I received this book for free in exchange for an honest review. This does not affect my opinion of the book or the content of my review.
He sees the beautiful Victorian house he grew up in, with its pitched roof and gabled ends---a fairy-tale house before it became the county House of Horrors. He sees happy memories of a childhood lived by the sea. He doesn't imagine blood on the walls or whispering ghosts. He doesn't see the Murder House, but I do.
Sarah grew up with a mother who suffered from agoraphobia and a father who left, her childhood was less than ideal. When she meets Patrick, as a young nineteen year old, he sweeps her off her feet with his pretty face and pretty stories of a charming childhood. When he introduces her to his newborn baby boy Joe, she is swept up again. Her friend Caroline warns her that she is losing herself to Patrick but Joe needs her and she agrees to a pleading Patrick to get married. An abandoned college degree, birth of a daughter, and deep depression over her mother's death, has Sarah slowly seeing underneath all the pretty facades.
With my mother's money, I could make my husband's dream come true. But in doing that, I'd be destroying every dream of my own.
Woman in the Dark, has a strong Amityville Horror vibe with elements of The Girl on the Train. The story is mostly told all from Sarah's point of view with little snatches of a mystery person's pov. If you're familiar with the aforementioned stories, you'll know pretty soon where the story is headed. There were plenty of secondary characters to try to throw you off and have you second guessing supernatural or psychological, but most of the feelings of dread found here are from the knowing what Sarah is about to go through. The writing style, especially in the beginning, used a lot of short choppy sentences that gave it a staccato flow for me. This worked and didn't work for me, not a personal style favorite but when put together with how Sarah, her husband, and her two kids are portrayed in the first half, isolated or detached from one another, the style fits. The second half flows more smoothly as the pace picks up a bit, the reader starts to learn more as Sarah and her family start to interact and blind spots from only getting Sarah's point of view, start to fill.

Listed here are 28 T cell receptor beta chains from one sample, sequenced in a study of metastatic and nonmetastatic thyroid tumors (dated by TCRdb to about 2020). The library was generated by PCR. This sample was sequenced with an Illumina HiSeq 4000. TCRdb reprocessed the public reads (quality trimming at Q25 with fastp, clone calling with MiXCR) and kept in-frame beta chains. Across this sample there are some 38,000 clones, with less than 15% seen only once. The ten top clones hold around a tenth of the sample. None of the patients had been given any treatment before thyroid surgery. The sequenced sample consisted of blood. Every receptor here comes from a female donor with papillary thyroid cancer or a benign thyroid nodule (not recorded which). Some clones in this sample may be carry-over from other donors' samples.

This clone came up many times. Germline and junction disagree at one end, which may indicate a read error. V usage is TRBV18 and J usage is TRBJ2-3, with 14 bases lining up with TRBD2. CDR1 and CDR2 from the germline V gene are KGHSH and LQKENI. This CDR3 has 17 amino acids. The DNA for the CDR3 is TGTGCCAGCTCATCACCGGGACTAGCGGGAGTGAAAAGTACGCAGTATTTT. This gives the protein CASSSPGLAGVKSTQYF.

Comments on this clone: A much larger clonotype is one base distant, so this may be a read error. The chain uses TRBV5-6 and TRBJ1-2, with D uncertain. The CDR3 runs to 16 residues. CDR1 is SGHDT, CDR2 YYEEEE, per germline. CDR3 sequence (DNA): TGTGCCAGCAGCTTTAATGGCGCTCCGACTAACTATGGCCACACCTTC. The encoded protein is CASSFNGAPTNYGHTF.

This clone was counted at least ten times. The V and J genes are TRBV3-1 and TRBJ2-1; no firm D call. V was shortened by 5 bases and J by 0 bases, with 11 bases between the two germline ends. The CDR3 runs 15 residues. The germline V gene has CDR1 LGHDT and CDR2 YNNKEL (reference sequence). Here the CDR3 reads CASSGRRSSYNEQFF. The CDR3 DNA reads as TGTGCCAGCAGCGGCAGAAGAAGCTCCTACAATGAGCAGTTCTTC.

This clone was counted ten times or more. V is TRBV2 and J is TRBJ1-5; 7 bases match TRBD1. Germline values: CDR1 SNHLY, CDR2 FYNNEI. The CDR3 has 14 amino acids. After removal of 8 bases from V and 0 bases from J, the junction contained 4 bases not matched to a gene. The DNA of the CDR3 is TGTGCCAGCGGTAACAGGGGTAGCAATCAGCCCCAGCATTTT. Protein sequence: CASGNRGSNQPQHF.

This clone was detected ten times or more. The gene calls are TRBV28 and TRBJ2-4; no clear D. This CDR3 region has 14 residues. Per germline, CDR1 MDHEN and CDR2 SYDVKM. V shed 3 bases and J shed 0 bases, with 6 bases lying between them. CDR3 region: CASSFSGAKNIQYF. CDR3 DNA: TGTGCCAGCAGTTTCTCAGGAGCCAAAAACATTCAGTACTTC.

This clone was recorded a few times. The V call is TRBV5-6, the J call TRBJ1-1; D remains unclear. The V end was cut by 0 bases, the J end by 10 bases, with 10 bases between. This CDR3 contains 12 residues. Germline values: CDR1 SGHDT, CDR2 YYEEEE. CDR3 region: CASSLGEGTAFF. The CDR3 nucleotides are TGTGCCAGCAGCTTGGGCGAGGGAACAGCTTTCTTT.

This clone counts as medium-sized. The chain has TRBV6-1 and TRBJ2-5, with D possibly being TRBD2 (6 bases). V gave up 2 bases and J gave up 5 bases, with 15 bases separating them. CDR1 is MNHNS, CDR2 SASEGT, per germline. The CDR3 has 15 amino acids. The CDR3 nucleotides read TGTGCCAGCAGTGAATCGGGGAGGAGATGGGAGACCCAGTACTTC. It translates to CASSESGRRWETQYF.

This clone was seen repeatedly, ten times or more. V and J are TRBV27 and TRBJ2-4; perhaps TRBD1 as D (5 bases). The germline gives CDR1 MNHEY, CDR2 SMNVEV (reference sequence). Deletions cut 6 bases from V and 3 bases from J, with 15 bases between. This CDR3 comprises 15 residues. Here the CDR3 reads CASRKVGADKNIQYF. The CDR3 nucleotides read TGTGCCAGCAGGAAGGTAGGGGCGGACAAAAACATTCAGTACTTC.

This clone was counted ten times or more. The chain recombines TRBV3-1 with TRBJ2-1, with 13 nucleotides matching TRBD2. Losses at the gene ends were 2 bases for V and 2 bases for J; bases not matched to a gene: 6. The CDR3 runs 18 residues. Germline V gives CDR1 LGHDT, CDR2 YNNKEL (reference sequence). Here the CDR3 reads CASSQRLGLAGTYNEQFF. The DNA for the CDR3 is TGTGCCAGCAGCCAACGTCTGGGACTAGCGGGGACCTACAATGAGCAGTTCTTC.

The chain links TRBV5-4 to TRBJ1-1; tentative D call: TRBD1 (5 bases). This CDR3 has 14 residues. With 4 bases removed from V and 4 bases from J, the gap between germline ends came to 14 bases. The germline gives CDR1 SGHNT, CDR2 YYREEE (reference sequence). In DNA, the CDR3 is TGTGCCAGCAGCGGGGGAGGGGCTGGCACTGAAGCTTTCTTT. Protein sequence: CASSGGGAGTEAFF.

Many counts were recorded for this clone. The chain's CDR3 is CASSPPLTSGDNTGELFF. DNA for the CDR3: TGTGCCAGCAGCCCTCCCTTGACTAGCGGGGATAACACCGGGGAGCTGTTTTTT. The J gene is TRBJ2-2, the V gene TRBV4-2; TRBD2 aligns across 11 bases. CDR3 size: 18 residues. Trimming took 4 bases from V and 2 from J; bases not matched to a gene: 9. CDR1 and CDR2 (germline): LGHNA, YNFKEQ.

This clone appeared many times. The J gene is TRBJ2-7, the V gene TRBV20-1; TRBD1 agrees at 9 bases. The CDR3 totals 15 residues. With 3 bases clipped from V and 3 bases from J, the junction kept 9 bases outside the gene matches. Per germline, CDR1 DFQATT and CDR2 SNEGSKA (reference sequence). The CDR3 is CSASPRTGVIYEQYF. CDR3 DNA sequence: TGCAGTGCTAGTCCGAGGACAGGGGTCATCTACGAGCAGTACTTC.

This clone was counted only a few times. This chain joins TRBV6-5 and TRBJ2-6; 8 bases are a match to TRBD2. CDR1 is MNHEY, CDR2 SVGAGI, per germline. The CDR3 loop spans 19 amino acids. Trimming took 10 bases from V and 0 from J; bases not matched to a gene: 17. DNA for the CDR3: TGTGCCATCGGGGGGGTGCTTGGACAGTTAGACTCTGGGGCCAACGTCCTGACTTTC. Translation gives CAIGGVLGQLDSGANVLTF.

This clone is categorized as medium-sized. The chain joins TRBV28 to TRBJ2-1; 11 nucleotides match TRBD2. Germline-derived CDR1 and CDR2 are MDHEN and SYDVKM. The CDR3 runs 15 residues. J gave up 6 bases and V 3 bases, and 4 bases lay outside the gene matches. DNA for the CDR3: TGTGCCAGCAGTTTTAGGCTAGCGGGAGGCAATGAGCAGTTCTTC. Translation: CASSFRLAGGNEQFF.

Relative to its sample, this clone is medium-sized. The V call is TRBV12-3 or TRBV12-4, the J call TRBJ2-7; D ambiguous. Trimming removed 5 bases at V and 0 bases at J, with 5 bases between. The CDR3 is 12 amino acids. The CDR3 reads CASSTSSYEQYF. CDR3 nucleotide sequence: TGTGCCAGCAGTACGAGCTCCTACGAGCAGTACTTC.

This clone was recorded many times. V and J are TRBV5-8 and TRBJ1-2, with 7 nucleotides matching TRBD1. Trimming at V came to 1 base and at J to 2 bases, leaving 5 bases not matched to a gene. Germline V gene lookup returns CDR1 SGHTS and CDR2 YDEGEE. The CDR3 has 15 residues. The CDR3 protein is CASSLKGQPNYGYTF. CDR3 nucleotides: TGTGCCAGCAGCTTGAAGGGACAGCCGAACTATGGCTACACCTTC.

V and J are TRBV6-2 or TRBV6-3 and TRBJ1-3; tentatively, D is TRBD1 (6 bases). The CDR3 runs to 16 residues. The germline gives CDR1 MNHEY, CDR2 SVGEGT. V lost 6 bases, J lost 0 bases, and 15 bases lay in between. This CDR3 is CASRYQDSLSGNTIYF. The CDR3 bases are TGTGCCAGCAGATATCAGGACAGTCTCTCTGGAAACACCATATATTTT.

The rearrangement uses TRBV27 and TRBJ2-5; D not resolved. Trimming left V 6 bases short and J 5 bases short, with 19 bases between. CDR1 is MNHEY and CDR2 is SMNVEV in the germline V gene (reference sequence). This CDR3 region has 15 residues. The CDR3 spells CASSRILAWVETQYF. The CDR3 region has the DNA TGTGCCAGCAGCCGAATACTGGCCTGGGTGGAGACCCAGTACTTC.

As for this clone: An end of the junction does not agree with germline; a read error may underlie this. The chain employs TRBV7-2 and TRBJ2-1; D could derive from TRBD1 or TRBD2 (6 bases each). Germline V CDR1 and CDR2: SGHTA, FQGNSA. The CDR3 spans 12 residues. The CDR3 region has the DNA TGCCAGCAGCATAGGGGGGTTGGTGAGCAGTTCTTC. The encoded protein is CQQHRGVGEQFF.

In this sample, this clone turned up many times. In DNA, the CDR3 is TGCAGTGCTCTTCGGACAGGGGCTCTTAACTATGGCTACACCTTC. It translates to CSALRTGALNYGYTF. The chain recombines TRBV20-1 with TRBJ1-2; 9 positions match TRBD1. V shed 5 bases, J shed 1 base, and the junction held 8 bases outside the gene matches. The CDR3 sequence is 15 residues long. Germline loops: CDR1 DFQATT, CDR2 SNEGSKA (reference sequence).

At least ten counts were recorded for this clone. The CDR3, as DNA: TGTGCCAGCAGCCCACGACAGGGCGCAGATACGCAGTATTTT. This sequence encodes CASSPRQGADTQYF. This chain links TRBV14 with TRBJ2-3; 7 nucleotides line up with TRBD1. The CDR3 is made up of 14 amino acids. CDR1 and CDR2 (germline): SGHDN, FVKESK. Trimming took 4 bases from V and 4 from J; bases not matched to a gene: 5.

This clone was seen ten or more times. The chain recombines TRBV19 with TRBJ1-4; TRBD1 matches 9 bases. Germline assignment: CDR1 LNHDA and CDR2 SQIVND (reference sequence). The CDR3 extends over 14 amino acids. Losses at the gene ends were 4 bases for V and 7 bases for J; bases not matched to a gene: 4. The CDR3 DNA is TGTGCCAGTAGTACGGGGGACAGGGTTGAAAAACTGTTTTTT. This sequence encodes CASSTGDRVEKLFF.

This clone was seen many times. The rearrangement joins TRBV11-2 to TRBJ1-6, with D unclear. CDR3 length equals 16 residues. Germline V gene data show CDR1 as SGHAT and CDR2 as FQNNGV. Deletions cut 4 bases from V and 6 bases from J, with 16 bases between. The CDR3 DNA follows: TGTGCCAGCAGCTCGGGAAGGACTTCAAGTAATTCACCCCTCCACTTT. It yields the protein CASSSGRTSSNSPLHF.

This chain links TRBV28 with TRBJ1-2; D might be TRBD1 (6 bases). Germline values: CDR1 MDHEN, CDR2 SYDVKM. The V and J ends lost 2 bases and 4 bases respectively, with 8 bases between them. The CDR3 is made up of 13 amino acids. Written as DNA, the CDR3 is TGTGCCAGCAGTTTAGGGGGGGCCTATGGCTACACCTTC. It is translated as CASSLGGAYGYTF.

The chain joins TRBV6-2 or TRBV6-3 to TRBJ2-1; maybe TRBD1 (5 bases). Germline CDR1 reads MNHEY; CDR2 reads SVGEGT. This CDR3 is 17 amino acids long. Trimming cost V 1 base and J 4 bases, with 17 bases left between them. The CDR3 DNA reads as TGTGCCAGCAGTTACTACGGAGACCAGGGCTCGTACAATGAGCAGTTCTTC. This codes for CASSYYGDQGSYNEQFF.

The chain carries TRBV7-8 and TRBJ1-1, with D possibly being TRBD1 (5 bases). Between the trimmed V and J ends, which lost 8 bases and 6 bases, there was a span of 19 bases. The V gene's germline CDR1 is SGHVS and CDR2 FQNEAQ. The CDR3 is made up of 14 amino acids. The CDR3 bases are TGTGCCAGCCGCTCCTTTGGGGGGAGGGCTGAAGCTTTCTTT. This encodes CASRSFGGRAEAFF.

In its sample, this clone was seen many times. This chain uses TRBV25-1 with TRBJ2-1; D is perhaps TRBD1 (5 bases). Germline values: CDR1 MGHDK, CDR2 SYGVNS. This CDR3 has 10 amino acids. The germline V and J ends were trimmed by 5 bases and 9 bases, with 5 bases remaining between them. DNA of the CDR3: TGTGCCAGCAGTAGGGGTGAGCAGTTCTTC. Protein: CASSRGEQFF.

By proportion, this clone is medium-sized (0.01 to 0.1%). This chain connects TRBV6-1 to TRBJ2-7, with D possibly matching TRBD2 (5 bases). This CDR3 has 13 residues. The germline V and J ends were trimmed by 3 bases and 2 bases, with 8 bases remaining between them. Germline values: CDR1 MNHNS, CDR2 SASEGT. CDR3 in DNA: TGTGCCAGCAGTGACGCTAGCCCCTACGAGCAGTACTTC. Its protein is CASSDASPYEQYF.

I'm thinking of the dozen cracks in his control that have grown since we moved here.
When the reader comes into the story, Sarah is trying to emerge from deep depression over her mother's death and a maybe suicide attempt. Patrick convinces her to give up her inherited money to buy his childhood dream home, which they can only afford because fifteen years ago, a family, except for the younger son, was murdered there. Patrick's childhood home is called Murder House. Every thing is murky for Sarah as she is on medication and trying to become herself again, this makes the story murky, along with a lot of characters. Some secondary characters worked as credible misdirections and others, like Ian Hooper convicted of one of the murders, Tom the surviving younger son, and Sarah's friend Caroline, ended up landing very flat because of how they weren't utilized correctly; introduced, tangentially boogeymen, at times forgotten, and then left to sort of drift off.
I have to face it, stop hiding. I shake my head. I always do this---eyes tight shut, hands over my ears, hoping it will all go away if I just pretend it isn't happening. I can't do that anymore.
While I mentioned the constant circling of the question between supernatural or psychological, which the story never really gives a definite answer to, and Patrick's slow unraveling sending shivers down your spine, I think a lot of women will recognize the true horror of the story to be all the gaslighting. Murder House felt like an allegoric symbol for a woman trapped, pretty veneer covering up rot, showing once again, ghosts might not be the scariest beings haunting your home.